Cioffi, Paul L., 1928-2004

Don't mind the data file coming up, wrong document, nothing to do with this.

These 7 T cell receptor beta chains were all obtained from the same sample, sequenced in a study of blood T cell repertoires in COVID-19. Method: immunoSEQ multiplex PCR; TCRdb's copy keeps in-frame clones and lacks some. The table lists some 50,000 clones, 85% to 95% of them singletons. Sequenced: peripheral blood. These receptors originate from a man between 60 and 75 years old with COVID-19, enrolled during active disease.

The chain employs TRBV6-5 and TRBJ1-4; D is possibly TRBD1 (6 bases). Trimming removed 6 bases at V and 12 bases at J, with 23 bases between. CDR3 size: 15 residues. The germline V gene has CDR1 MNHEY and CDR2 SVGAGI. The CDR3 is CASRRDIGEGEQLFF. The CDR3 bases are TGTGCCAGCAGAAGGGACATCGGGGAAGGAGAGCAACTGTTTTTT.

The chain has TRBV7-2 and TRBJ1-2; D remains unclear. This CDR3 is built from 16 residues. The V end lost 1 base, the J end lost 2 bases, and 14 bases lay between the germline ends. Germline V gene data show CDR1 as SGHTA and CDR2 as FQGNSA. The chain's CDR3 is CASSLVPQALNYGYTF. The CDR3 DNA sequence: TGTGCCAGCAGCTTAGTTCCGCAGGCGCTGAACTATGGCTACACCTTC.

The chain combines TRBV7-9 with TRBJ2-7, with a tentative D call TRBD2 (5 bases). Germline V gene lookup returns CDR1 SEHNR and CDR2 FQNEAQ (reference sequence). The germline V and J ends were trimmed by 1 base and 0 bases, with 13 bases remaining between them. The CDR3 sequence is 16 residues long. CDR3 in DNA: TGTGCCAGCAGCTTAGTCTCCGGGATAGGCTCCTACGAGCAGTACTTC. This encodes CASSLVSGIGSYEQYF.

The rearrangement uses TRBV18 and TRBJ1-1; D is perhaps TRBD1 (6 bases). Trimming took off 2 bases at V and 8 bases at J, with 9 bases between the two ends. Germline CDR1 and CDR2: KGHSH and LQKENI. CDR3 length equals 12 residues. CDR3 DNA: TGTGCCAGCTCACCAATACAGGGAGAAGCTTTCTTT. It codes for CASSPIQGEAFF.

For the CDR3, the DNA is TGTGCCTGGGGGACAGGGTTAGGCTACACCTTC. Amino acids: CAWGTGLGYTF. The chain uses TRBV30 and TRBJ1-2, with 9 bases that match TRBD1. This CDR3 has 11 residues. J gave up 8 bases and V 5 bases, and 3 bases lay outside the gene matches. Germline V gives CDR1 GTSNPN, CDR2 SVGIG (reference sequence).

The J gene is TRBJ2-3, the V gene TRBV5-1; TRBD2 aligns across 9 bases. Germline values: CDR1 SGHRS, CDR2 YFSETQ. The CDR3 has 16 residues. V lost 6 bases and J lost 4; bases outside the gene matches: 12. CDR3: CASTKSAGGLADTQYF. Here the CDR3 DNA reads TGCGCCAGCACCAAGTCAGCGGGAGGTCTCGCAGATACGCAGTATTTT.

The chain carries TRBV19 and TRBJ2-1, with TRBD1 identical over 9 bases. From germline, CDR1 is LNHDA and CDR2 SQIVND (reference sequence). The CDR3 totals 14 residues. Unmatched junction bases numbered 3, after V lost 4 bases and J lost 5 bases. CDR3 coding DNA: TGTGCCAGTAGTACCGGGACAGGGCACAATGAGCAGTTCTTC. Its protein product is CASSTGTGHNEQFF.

Along the African coast of the Mediterranean Sea, very near the port city of present-day Annaba (formerly Bône) in northeastern Algeria, lie the remnants of Hippone or Hippo, also known as Hippo Regius. Carthaginians (originally, Phoenicians) founded Hippo probably not later than the 4th century B.C.E. at the base of a fertile plain at the mouth of the Seybouse River, ensuring agricultural and commercial prosperity. Because Hippo was home to Numidian kings during their control of the territory (ca. 2nd century B.C.E), the city came to be called Hippo Regius. Though Rome defeated the Carthaginians of North Africa in the second Punic War (late 3rd century, B.C.E.), Hippo and its environs continued to be ruled by Numidian princes until Julius Caesar defeated Juba I in 46 B.C.E. Once the Roman army established itself in the region, Hippo eventually became a colonia of the empire, granting inhabitants full status as Roman citizens. Christianity spread rapidly in North Africa during the 3rd century C.E. During the following century, it also became a center for the Donatist movement, splitting Christians over doctrinal and social issues. Hippo played a role in the history of early Christianity as the site of several Church councils (393, 395 and 426); and, between 395 and 430 it was the bishopric of Augustine, the great philosopher, theologian, monastic founder and opponent of the Donatist position. While Vandals pressured Hippo with and eighteen-month siege, Augustine died (28 August 430). The well fortified city finally capitulated in 431. During the 7th century the region that is now Algeria came under Muslim control. It was then that Annaba was established and the slow deterioration of Hippo began. During the period of French control of Algeria, the Basilica of St. Augustine was built (1881-1900) on a hill overlooking the ancient city of Hippo. Excavations of the site are chiefly the work of Erwan Marec, a French naval officer, whose studies were published in the mid-20th C. ca. June 1983
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